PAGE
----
Out with the old and in with the new. Now that Canon has updated their 400mm and 600mm lenses into the III series, B&H has discounted the previous long-time kings of sporting events and wildlife portraiture.
The Canon EF 400mm f/2.8L IS III USM and EF 600mm f/4L IS III USM, costing $11,999 and $12,999 respectively, began shipping to customers in December 2018. While the 600mm III seems to still be catching up to demand, I've seen the 400mm III has been readily in stock, and this must mean that it's time to start phasing out the previous generation.
Taking a $2,000 price cut, you can now pick up one of these brand new previous-generation Canon EF 400mm f/2.8L IS II USM lenses for $7,999 and the EF 600mm f/4L IS II USM for $9,499. Both of these lenses were first introduced in 2011 and each saw a great reduction in weight compared to their first generation models, with the 600mm also gaining a full meter of better close focusing performance. They've been beloved workhorses and just because there is something newer out there, doesn't mean these stop being phenomenal. If you have the coin, the temptation just got a little harder to fight.
We're taking the 400mm ii to Namibia with us. Any advice on getting that thing on an airplane? ;)
Buy the airplane.
Ha! Likely the same price.
My beautiful country, invest in a descent travel case and take it as carry on laggage. It's an easy country to travel through, enjoy.
Thank you! Can't wait.
I use the Gitzo Adventure 45L pack for my carry on. I fit my 600/4 IS II a 70-200 2.8 24-70/4 with 5dsr and grip and a 1dx2. A big help in space is to not take the Canon hood and pick up a Lenscoat travel hood, saves so much room. I've done several flights with this setup and it's heavy but no problem with getting in the overhead bin even on a small md80 airplane.
Wowser! That's a serious bag. Thanks for turning me on to it!
And please, if I never have to fly on an MD80 series again, it'll be too soon.
I try my best to avoid those md's, I've even added a extra stop once to avoid them but sometimes you just can't. That Gitzo bag is the best I've found so far. I did one trip with the Canon hard case the 600 comes with and my bodies and other lenses in a small backpack and it was ok for the flights but it was a pain when I got to my destination not being able to keep the body mounted to the 600. With the Gitzo the 600 fits with a body on it, it's tight but it fits, no chance of putting a TC on though.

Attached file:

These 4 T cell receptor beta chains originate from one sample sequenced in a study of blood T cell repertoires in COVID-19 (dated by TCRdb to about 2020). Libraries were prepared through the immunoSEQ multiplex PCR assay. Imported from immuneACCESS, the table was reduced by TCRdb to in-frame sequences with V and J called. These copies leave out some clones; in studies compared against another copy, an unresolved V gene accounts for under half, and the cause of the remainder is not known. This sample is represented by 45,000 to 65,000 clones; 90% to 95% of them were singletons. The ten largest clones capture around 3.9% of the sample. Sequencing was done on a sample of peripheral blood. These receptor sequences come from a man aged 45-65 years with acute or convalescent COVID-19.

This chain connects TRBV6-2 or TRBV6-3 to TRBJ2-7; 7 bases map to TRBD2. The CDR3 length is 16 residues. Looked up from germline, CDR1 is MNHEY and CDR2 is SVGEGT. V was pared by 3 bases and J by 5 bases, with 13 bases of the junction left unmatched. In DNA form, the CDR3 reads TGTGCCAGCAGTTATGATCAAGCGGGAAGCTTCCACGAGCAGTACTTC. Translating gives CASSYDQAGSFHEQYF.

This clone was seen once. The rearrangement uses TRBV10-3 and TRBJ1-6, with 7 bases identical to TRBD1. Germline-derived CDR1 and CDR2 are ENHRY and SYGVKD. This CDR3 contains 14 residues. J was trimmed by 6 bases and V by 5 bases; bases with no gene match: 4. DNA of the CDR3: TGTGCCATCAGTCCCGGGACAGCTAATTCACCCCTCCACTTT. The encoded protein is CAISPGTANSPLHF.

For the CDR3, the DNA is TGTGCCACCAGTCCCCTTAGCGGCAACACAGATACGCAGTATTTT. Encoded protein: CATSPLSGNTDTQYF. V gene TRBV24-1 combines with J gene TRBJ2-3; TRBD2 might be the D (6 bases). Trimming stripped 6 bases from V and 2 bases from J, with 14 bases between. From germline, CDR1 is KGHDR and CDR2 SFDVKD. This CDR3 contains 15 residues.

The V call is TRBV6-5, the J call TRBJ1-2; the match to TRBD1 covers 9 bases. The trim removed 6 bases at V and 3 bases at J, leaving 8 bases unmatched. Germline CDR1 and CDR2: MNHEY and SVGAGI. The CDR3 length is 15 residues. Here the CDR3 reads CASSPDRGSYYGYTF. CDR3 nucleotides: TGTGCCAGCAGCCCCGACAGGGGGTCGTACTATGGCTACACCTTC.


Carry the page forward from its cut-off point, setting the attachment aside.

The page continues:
Keeping it mounted is key in dusty spots! I'm going to look at the Gitzo today. I'm actually taking a few rain / dust covers with me to review. Expect to have something up at the end of April.
When we flew to Tanzania, through Amsterdam, we had no choice but to fly on an MD. You can ask my wife, I wasn't a happy flyer that day.
This is a scary investment! I've owned the previous-gen Canon 500mm f/4 for more than a decade and it hardly lost any value - that's good news for me - the $6,000 lens has cost me like $0.25/day to own. But now that Canon seems to be switching to the R mount, these DSLR lenses could lose value at a much faster pace and really drive up TCO. Maybe there won't be any impact until they release telephoto R lenses, which is probably several years away.
It's literally why I switched to Canon last year. Their older supertelephotos were losing value faster than Nikon and especially Sony A (I swear these only go up in price), so hopefully soonish I might actually be able to afford getting one :)
Or they could actually increase in value. There are a lot of Canon DSLRs out there. If Canon stops making these fine quality lenses, it could cause a spike in used prices. Economics 101: Scarcity can cause an increase in unit price.
I think that’s what happened with Sony A. They are more than likely done with that system so everyone is keeping their lenses, and with barely any used market the prices are high.
Unlikely to happen given the fact that people with the type of income for these lenses will likely have the type of income to switch systems and keep up with new lens releases that will undoubtedly be of superior quality. Canon isn't likely to stop producing DSLR supertelephotos until they release their MILC versions.
The market for these lenses is also also so small to begin with that that you're not likely to have enough demand to drive the prices up significantly from where they are. If the prices do eventually increase for these lenses, it will probably be as collector's items rather than anything to do with the people looking to use them.
I thought you and your wife were Nikon people's.
Yes, I till can't afford the...*sigh*
I can neither afford one nor lift it off the ground! 😀
Even renting those things is expensive!
The Mk III series are probably just 'thaat' much better. What's an extra $4000 at the final tally checkout price, might as well purchase the newest model if purchasing one of these babies, right?